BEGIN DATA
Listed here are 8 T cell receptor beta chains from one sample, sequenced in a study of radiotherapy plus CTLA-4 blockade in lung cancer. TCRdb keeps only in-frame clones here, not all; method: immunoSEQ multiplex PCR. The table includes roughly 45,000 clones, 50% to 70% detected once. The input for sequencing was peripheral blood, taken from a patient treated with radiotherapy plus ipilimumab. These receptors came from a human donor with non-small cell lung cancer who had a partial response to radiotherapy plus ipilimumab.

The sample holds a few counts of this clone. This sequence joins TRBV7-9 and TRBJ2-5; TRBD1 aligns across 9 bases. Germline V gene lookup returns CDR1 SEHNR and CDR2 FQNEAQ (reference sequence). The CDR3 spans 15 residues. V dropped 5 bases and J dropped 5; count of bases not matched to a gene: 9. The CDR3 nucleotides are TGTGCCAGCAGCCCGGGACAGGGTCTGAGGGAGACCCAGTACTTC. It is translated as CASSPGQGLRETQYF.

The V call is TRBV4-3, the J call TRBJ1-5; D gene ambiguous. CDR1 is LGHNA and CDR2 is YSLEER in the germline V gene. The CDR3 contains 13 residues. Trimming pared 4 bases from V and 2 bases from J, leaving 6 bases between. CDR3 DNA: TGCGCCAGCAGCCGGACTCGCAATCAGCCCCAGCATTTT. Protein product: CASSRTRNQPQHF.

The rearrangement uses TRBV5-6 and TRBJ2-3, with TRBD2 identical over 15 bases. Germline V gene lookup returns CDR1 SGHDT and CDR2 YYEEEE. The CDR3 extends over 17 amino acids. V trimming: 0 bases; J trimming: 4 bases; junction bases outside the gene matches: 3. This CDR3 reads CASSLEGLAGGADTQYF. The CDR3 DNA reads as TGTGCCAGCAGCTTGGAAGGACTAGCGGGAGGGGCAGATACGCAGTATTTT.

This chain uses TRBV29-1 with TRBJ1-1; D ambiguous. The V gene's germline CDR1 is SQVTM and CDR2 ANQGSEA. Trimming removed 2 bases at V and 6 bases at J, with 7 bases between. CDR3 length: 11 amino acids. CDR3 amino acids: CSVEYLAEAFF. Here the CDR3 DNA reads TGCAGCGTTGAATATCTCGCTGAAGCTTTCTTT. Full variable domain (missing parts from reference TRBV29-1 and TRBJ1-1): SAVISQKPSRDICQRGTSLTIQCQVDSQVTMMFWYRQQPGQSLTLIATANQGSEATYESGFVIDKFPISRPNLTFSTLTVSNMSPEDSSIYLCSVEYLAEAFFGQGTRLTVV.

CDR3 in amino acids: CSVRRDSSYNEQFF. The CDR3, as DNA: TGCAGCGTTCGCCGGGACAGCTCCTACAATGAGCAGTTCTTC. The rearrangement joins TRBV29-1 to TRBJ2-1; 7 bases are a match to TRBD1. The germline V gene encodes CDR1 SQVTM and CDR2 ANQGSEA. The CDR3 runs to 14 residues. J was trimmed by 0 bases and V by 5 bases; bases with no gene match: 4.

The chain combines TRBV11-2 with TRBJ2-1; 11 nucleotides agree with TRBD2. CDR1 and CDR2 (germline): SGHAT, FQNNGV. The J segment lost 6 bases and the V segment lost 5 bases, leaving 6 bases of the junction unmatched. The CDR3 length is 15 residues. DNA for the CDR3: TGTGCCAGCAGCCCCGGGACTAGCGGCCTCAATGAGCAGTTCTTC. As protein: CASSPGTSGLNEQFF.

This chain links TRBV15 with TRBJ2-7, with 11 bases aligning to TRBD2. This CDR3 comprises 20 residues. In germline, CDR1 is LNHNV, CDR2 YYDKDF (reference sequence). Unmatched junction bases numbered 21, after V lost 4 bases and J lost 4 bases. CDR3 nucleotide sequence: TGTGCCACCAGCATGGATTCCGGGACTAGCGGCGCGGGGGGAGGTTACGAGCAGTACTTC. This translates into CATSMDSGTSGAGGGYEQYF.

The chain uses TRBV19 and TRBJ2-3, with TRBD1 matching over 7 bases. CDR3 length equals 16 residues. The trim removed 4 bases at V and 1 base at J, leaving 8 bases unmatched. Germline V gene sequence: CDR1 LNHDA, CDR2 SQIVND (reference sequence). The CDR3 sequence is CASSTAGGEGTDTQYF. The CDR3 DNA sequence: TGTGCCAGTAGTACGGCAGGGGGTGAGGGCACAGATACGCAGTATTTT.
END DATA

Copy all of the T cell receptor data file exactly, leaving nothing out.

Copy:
Listed here are 8 T cell receptor beta chains from one sample, sequenced in a study of radiotherapy plus CTLA-4 blockade in lung cancer. TCRdb keeps only in-frame clones here, not all; method: immunoSEQ multiplex PCR. The table includes roughly 45,000 clones, 50% to 70% detected once. The input for sequencing was peripheral blood, taken from a patient treated with radiotherapy plus ipilimumab. These receptors came from a human donor with non-small cell lung cancer who had a partial response to radiotherapy plus ipilimumab.

The sample holds a few counts of this clone. This sequence joins TRBV7-9 and TRBJ2-5; TRBD1 aligns across 9 bases. Germline V gene lookup returns CDR1 SEHNR and CDR2 FQNEAQ (reference sequence). The CDR3 spans 15 residues. V dropped 5 bases and J dropped 5; count of bases not matched to a gene: 9. The CDR3 nucleotides are TGTGCCAGCAGCCCGGGACAGGGTCTGAGGGAGACCCAGTACTTC. It is translated as CASSPGQGLRETQYF.

The V call is TRBV4-3, the J call TRBJ1-5; D gene ambiguous. CDR1 is LGHNA and CDR2 is YSLEER in the germline V gene. The CDR3 contains 13 residues. Trimming pared 4 bases from V and 2 bases from J, leaving 6 bases between. CDR3 DNA: TGCGCCAGCAGCCGGACTCGCAATCAGCCCCAGCATTTT. Protein product: CASSRTRNQPQHF.

The rearrangement uses TRBV5-6 and TRBJ2-3, with TRBD2 identical over 15 bases. Germline V gene lookup returns CDR1 SGHDT and CDR2 YYEEEE. The CDR3 extends over 17 amino acids. V trimming: 0 bases; J trimming: 4 bases; junction bases outside the gene matches: 3. This CDR3 reads CASSLEGLAGGADTQYF. The CDR3 DNA reads as TGTGCCAGCAGCTTGGAAGGACTAGCGGGAGGGGCAGATACGCAGTATTTT.

This chain uses TRBV29-1 with TRBJ1-1; D ambiguous. The V gene's germline CDR1 is SQVTM and CDR2 ANQGSEA. Trimming removed 2 bases at V and 6 bases at J, with 7 bases between. CDR3 length: 11 amino acids. CDR3 amino acids: CSVEYLAEAFF. Here the CDR3 DNA reads TGCAGCGTTGAATATCTCGCTGAAGCTTTCTTT. Full variable domain (missing parts from reference TRBV29-1 and TRBJ1-1): SAVISQKPSRDICQRGTSLTIQCQVDSQVTMMFWYRQQPGQSLTLIATANQGSEATYESGFVIDKFPISRPNLTFSTLTVSNMSPEDSSIYLCSVEYLAEAFFGQGTRLTVV.

CDR3 in amino acids: CSVRRDSSYNEQFF. The CDR3, as DNA: TGCAGCGTTCGCCGGGACAGCTCCTACAATGAGCAGTTCTTC. The rearrangement joins TRBV29-1 to TRBJ2-1; 7 bases are a match to TRBD1. The germline V gene encodes CDR1 SQVTM and CDR2 ANQGSEA. The CDR3 runs to 14 residues. J was trimmed by 0 bases and V by 5 bases; bases with no gene match: 4.

The chain combines TRBV11-2 with TRBJ2-1; 11 nucleotides agree with TRBD2. CDR1 and CDR2 (germline): SGHAT, FQNNGV. The J segment lost 6 bases and the V segment lost 5 bases, leaving 6 bases of the junction unmatched. The CDR3 length is 15 residues. DNA for the CDR3: TGTGCCAGCAGCCCCGGGACTAGCGGCCTCAATGAGCAGTTCTTC. As protein: CASSPGTSGLNEQFF.

This chain links TRBV15 with TRBJ2-7, with 11 bases aligning to TRBD2. This CDR3 comprises 20 residues. In germline, CDR1 is LNHNV, CDR2 YYDKDF (reference sequence). Unmatched junction bases numbered 21, after V lost 4 bases and J lost 4 bases. CDR3 nucleotide sequence: TGTGCCACCAGCATGGATTCCGGGACTAGCGGCGCGGGGGGAGGTTACGAGCAGTACTTC. This translates into CATSMDSGTSGAGGGYEQYF.

The chain uses TRBV19 and TRBJ2-3, with TRBD1 matching over 7 bases. CDR3 length equals 16 residues. The trim removed 4 bases at V and 1 base at J, leaving 8 bases unmatched. Germline V gene sequence: CDR1 LNHDA, CDR2 SQIVND (reference sequence). The CDR3 sequence is CASSTAGGEGTDTQYF. The CDR3 DNA sequence: TGTGCCAGTAGTACGGCAGGGGGTGAGGGCACAGATACGCAGTATTTT.